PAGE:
General Motors and PSA Peugeot Citroen continue their efforts to get government support for the sale of GM’s European Opel-Vauxhall division to PSA.
Germany’s Deputy Economy Minister Matthias Machnig said initial talks with the carmakers have produced some encouraging signals that jobs at Opel factories will be preserved, but no binding guarantees yet.
He called speculation “premature at this point” and expressed hope that a combination with France’s PSA could form the basis of a better future for Opel.
Job cuts are a sensitive subject in Germany ahead of September’s federal election.
Against a background of major overcapacity in Europe’s car industry, a report in German newspaper Bild am Sonntag that PSA has pledged to continue operating all four of Opel’s German production sites has worried union officials and some politicians in Britain, where Vauxhall is based.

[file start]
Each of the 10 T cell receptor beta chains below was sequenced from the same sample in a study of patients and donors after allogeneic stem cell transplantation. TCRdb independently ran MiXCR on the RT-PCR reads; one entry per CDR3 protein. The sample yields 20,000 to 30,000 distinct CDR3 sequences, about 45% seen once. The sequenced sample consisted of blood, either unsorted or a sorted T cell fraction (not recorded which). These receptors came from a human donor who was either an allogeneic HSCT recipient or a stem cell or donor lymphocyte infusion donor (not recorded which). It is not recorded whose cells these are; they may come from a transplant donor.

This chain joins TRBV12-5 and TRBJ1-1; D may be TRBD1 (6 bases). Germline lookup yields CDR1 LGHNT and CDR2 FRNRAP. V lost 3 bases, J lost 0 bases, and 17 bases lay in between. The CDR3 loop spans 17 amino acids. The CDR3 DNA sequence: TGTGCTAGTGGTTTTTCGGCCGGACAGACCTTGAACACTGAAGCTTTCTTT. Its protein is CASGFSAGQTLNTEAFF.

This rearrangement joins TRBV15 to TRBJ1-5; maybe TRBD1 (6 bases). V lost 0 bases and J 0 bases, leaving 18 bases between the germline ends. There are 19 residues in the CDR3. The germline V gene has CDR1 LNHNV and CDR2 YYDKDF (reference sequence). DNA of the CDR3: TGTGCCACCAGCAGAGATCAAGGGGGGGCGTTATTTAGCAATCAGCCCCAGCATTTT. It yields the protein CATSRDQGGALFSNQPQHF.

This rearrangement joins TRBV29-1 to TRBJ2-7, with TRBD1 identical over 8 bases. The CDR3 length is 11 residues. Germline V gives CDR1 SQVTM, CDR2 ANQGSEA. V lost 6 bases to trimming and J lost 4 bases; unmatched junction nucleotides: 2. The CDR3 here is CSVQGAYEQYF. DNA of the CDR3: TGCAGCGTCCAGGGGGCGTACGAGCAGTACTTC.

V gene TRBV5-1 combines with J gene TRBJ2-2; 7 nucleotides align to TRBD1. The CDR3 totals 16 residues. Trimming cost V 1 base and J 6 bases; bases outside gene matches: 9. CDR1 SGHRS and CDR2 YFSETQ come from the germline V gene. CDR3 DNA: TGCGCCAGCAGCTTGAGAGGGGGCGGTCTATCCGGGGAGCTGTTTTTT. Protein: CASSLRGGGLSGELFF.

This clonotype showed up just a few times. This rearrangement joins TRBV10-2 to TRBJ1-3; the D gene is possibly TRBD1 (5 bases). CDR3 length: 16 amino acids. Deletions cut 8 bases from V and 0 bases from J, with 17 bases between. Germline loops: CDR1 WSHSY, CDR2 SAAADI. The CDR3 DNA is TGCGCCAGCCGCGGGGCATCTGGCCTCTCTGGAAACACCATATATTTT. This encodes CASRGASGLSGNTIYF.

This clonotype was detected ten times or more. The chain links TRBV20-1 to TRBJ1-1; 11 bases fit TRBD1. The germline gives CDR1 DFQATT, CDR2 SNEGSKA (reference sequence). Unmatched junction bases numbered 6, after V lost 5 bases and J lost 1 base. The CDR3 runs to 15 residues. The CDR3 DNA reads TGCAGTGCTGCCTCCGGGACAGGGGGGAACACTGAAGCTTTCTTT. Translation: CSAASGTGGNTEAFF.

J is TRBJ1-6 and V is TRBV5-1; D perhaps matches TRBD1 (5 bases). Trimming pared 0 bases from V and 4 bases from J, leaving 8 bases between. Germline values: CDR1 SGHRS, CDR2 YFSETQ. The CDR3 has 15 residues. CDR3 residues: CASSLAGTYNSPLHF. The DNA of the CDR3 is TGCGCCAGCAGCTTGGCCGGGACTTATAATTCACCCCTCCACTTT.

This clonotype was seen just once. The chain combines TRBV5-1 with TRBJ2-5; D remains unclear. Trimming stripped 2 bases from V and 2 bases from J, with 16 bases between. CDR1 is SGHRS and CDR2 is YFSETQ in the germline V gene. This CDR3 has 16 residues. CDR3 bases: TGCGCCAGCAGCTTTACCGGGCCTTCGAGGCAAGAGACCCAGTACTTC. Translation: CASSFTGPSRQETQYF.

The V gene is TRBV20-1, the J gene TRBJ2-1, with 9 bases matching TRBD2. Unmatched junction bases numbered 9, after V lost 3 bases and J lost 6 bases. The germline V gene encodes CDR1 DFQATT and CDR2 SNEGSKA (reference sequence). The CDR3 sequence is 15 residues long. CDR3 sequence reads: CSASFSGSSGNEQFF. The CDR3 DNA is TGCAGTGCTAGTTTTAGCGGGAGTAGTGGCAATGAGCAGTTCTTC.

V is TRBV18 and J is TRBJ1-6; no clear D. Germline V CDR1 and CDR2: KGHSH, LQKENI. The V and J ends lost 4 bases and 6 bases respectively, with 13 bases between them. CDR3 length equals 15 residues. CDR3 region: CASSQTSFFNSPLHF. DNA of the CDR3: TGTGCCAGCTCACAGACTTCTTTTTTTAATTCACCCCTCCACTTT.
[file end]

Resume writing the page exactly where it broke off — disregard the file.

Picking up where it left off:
“We are increasingly concerned after reports that German plants are safe,” a trade union source told the Reuters news agency.
However, British business minister Greg Clark said PSA executives had told him they valued the Vauxhall brand and prided themselves on not closing plants. Answering a question in the UK parliament on Monday, he added PSA was not in a position to give guarantees as it was still in talks with GM.
PSA Group’s boss Carlos Tavares is due to meet Clark this week and possibly Len McCluskey, the head of Britain’s biggest trade union Unite.
British Prime Minister Theresa May also plans to speak with Tavares and is determined to protect Britain’s car industry, her spokesman said on Monday.
A German Economy Ministry spokesman said Berlin was also in contact with the British government and the two countries would not let themselves be played off against each other.